Phimosis or tight foreskin is common and depending on severity may be physiological or otherwise. It must not be confused with redundant foreskin which may be normal. Foreskin retractility in the older child and adult is important for functional and hygienic issues. A too tight foreskin increases risk the of balanitis, ballooning, spraying stream etc. and may become a progressive condition. Penile cancer, while rare, almost always develops in uncircumcised patients probably secondary to local chronic irritation.
Phimosis may be managed by prepucoplasty or circumcision though in my view circumcision is the more definite and satisfactory procedure
Preputial adhesions, where the inside of the prepuce attaches to the glans, are physiological in utero and the first couple of life and thereafter should gradually spontaneously separate. Failure to do so may result in retained smegma and infections. Management by separation of these adhesions is a very minor general anaesthetic procedure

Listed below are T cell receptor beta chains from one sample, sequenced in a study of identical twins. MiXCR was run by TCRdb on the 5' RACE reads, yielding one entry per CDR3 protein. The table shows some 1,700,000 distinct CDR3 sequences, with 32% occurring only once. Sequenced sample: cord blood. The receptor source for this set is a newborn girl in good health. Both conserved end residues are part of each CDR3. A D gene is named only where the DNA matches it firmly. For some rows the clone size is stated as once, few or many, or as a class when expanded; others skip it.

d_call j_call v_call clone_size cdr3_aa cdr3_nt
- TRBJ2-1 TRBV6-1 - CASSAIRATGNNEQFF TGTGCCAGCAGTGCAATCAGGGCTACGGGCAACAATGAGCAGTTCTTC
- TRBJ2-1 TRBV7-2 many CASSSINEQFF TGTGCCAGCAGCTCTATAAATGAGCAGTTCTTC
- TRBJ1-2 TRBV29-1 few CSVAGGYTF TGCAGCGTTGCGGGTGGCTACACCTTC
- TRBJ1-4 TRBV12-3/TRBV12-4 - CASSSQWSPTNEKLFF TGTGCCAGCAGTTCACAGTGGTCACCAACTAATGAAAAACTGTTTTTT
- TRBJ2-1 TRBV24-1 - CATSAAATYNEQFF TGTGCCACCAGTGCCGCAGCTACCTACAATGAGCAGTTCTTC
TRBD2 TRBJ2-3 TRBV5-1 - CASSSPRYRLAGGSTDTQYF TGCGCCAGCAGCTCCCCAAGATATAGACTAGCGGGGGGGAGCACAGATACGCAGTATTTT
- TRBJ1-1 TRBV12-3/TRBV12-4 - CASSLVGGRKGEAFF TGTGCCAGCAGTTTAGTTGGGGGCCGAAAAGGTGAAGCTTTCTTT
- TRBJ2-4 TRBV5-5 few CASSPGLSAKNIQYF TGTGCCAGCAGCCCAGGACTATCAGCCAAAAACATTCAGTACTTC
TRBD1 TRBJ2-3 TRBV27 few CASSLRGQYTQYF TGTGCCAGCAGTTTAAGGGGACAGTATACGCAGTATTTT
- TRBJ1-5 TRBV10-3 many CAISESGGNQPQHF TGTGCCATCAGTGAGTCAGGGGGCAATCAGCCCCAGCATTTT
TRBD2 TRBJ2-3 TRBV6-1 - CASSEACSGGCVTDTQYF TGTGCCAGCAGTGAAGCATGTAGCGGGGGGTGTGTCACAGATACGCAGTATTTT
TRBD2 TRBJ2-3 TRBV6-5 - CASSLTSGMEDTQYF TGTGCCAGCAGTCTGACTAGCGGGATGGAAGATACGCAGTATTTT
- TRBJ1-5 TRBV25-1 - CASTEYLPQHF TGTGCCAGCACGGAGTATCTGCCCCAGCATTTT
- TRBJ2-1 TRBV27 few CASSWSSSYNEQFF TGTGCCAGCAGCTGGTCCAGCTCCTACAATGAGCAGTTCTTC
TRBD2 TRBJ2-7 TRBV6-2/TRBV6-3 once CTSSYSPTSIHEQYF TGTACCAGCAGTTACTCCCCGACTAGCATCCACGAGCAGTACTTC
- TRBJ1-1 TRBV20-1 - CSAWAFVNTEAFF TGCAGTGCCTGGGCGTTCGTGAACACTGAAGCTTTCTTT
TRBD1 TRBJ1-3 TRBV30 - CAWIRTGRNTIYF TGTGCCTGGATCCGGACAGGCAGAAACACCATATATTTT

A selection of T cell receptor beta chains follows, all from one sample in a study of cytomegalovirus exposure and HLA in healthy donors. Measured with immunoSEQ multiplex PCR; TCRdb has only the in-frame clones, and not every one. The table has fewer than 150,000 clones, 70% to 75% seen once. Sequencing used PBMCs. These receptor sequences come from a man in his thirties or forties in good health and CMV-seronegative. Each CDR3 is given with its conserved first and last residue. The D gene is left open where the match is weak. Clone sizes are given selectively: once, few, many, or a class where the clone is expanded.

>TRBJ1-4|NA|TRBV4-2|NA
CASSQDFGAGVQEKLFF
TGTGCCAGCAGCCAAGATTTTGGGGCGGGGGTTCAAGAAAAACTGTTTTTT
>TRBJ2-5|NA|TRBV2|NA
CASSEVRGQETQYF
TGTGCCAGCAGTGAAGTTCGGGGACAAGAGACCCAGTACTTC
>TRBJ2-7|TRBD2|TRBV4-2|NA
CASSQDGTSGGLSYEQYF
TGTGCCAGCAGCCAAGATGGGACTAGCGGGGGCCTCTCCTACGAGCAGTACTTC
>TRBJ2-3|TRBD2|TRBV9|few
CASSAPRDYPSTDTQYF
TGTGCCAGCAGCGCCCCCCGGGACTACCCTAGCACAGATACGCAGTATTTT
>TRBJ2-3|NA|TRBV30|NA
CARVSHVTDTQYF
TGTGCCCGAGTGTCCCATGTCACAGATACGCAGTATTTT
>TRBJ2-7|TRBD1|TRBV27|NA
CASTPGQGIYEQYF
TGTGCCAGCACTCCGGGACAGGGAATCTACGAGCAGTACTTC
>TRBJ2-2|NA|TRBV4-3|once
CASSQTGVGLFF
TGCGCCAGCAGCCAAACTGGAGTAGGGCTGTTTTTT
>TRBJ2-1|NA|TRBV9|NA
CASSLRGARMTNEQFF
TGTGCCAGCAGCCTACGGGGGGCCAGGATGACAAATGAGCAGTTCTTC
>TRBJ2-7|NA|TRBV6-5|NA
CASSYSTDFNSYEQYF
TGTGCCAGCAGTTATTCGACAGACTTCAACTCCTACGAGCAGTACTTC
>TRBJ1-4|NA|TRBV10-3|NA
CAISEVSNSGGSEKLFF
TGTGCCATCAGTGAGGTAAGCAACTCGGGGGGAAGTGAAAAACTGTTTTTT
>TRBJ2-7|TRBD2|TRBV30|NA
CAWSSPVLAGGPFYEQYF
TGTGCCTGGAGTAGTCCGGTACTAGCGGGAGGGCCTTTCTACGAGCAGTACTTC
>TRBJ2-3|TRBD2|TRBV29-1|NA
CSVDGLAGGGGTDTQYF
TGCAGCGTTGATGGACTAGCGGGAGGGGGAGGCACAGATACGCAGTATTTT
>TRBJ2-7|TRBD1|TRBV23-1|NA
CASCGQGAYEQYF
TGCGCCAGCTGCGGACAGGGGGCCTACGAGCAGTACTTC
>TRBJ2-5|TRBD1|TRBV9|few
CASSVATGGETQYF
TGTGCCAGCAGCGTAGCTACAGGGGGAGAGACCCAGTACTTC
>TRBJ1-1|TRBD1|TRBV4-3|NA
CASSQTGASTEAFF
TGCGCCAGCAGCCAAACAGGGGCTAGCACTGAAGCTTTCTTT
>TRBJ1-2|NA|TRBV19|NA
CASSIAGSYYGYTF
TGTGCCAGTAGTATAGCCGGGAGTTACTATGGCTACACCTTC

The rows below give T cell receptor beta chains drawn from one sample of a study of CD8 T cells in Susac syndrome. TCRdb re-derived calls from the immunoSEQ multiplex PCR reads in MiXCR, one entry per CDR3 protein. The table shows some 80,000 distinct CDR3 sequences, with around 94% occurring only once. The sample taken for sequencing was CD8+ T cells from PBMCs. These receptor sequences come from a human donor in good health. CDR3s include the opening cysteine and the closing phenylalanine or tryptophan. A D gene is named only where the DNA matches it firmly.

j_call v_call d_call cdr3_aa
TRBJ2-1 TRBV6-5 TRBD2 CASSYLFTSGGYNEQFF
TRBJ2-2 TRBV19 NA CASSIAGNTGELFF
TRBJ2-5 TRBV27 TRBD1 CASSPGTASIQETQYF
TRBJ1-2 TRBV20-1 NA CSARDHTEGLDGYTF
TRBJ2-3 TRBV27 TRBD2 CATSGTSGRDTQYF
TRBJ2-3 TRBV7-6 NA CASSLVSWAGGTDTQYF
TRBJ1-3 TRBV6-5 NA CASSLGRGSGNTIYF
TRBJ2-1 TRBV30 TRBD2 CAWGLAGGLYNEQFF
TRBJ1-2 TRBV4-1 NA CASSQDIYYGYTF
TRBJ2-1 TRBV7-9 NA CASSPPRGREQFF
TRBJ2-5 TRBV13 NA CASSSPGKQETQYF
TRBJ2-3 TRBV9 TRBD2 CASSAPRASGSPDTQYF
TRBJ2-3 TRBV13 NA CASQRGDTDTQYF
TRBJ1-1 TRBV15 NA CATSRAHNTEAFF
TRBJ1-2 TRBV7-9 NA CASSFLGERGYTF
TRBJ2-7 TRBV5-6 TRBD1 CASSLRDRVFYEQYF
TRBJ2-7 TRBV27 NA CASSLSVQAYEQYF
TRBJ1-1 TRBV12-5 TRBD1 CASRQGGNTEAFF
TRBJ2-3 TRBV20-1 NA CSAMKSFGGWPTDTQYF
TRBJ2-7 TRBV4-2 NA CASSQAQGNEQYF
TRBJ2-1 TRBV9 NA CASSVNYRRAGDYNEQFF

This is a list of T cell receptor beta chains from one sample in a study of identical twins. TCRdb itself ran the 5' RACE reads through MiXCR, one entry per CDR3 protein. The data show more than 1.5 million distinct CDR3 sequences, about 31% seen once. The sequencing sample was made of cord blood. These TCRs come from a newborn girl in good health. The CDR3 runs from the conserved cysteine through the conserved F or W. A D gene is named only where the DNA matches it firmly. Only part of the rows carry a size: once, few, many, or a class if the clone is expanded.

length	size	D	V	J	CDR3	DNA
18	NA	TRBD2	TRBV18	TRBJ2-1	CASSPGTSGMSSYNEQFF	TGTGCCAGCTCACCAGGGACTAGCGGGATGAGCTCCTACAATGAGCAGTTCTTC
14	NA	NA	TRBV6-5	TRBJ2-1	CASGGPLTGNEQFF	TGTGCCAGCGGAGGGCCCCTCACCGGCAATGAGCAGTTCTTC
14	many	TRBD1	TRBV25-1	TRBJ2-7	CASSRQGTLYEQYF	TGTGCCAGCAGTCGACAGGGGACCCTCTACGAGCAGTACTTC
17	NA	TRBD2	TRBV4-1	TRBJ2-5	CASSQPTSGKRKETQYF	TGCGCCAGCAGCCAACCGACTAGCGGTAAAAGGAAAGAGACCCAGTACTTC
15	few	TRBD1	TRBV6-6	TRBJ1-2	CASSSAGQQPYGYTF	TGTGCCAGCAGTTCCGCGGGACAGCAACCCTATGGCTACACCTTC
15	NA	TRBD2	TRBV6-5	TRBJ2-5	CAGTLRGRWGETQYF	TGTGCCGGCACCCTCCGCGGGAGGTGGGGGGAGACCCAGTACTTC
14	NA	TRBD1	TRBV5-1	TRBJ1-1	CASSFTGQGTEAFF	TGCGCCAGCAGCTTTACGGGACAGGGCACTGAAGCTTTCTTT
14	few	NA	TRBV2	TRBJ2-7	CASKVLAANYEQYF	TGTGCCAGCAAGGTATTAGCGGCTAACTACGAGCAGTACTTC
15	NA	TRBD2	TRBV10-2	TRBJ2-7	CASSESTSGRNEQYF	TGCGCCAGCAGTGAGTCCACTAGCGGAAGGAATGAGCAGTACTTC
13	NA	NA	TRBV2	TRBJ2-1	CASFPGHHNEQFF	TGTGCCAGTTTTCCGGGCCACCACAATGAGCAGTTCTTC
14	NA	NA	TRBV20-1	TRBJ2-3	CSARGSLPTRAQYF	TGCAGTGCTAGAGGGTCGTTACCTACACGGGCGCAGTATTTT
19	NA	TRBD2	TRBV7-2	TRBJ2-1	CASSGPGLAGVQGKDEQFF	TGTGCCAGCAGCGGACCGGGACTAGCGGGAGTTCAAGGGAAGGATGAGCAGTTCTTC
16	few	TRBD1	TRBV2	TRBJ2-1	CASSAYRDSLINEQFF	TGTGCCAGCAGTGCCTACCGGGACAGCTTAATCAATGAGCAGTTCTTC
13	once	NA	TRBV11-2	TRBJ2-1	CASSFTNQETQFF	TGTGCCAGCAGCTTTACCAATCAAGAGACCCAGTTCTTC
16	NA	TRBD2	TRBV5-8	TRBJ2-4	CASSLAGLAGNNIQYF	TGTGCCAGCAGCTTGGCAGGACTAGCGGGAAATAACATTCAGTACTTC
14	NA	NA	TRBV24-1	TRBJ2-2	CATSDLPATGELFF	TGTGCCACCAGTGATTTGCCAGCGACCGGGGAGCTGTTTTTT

Any operation should be undertaken only by appropriately trained and qualified surgeons. Therefore we believe religious circumcisions should be performed in a theatre environment as in any other circumcision.
Retractile and undescended testes
Undescended testes are uncommon affecting approx 2% of the population. Because of the less favourable temperature conditions the undescended testis is less likely to develop normally particularly with regard to spermatogenesis and is more exposed to trauma. Torsion is also a recognised complication of a truly undescended testis. Management is recommended in the form of an orchidopexy; in this procedure the testis and spermatic cord are mobilised up to the internal inguinal ring and, provided adequate length is achieved, the testis is then fixed in the scrotum.
Retractile testes are far more common and physiological for the first few years of life. The degree of retractility gradually reduces as the child gets older. Retractility is enhanced in excited or upset children, examination is therefore difficult. Children are often best examined in the bath. As long as the testis rests in the scrotum then this is unlikely to become a significant clinical issue. If in doubt the child should be referred for a urological opinion.
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